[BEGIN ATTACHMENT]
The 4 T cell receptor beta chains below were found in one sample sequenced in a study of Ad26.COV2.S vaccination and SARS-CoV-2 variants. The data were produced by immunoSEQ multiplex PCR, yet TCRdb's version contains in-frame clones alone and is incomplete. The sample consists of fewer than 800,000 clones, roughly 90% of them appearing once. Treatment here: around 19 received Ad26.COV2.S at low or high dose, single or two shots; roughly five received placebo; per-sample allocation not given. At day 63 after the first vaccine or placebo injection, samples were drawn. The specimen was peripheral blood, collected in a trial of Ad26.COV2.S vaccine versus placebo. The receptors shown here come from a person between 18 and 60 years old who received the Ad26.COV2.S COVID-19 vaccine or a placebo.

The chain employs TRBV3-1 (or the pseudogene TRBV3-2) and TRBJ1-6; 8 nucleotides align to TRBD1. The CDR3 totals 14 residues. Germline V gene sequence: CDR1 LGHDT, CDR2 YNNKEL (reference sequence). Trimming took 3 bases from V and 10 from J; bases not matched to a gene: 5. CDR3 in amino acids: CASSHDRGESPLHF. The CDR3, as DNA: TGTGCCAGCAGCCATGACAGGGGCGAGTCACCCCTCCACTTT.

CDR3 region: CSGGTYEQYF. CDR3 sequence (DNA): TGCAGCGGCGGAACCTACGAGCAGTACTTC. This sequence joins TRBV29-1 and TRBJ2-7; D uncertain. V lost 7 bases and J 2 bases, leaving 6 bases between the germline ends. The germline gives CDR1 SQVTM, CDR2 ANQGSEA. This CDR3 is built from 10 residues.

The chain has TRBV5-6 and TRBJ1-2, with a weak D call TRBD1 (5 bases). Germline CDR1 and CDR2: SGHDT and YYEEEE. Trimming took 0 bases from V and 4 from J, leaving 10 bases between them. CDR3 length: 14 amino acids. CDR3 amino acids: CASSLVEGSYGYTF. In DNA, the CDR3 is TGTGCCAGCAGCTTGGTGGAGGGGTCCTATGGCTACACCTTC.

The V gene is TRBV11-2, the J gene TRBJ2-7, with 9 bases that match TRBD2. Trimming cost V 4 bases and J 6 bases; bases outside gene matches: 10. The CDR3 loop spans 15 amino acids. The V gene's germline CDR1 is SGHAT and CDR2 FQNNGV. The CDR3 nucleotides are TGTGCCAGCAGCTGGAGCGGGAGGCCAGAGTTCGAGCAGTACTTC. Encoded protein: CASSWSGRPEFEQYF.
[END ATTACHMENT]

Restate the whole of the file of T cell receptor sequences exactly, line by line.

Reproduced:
The 4 T cell receptor beta chains below were found in one sample sequenced in a study of Ad26.COV2.S vaccination and SARS-CoV-2 variants. The data were produced by immunoSEQ multiplex PCR, yet TCRdb's version contains in-frame clones alone and is incomplete. The sample consists of fewer than 800,000 clones, roughly 90% of them appearing once. Treatment here: around 19 received Ad26.COV2.S at low or high dose, single or two shots; roughly five received placebo; per-sample allocation not given. At day 63 after the first vaccine or placebo injection, samples were drawn. The specimen was peripheral blood, collected in a trial of Ad26.COV2.S vaccine versus placebo. The receptors shown here come from a person between 18 and 60 years old who received the Ad26.COV2.S COVID-19 vaccine or a placebo.

The chain employs TRBV3-1 (or the pseudogene TRBV3-2) and TRBJ1-6; 8 nucleotides align to TRBD1. The CDR3 totals 14 residues. Germline V gene sequence: CDR1 LGHDT, CDR2 YNNKEL (reference sequence). Trimming took 3 bases from V and 10 from J; bases not matched to a gene: 5. CDR3 in amino acids: CASSHDRGESPLHF. The CDR3, as DNA: TGTGCCAGCAGCCATGACAGGGGCGAGTCACCCCTCCACTTT.

CDR3 region: CSGGTYEQYF. CDR3 sequence (DNA): TGCAGCGGCGGAACCTACGAGCAGTACTTC. This sequence joins TRBV29-1 and TRBJ2-7; D uncertain. V lost 7 bases and J 2 bases, leaving 6 bases between the germline ends. The germline gives CDR1 SQVTM, CDR2 ANQGSEA. This CDR3 is built from 10 residues.

The chain has TRBV5-6 and TRBJ1-2, with a weak D call TRBD1 (5 bases). Germline CDR1 and CDR2: SGHDT and YYEEEE. Trimming took 0 bases from V and 4 from J, leaving 10 bases between them. CDR3 length: 14 amino acids. CDR3 amino acids: CASSLVEGSYGYTF. In DNA, the CDR3 is TGTGCCAGCAGCTTGGTGGAGGGGTCCTATGGCTACACCTTC.

The V gene is TRBV11-2, the J gene TRBJ2-7, with 9 bases that match TRBD2. Trimming cost V 4 bases and J 6 bases; bases outside gene matches: 10. The CDR3 loop spans 15 amino acids. The V gene's germline CDR1 is SGHAT and CDR2 FQNNGV. The CDR3 nucleotides are TGTGCCAGCAGCTGGAGCGGGAGGCCAGAGTTCGAGCAGTACTTC. Encoded protein: CASSWSGRPEFEQYF.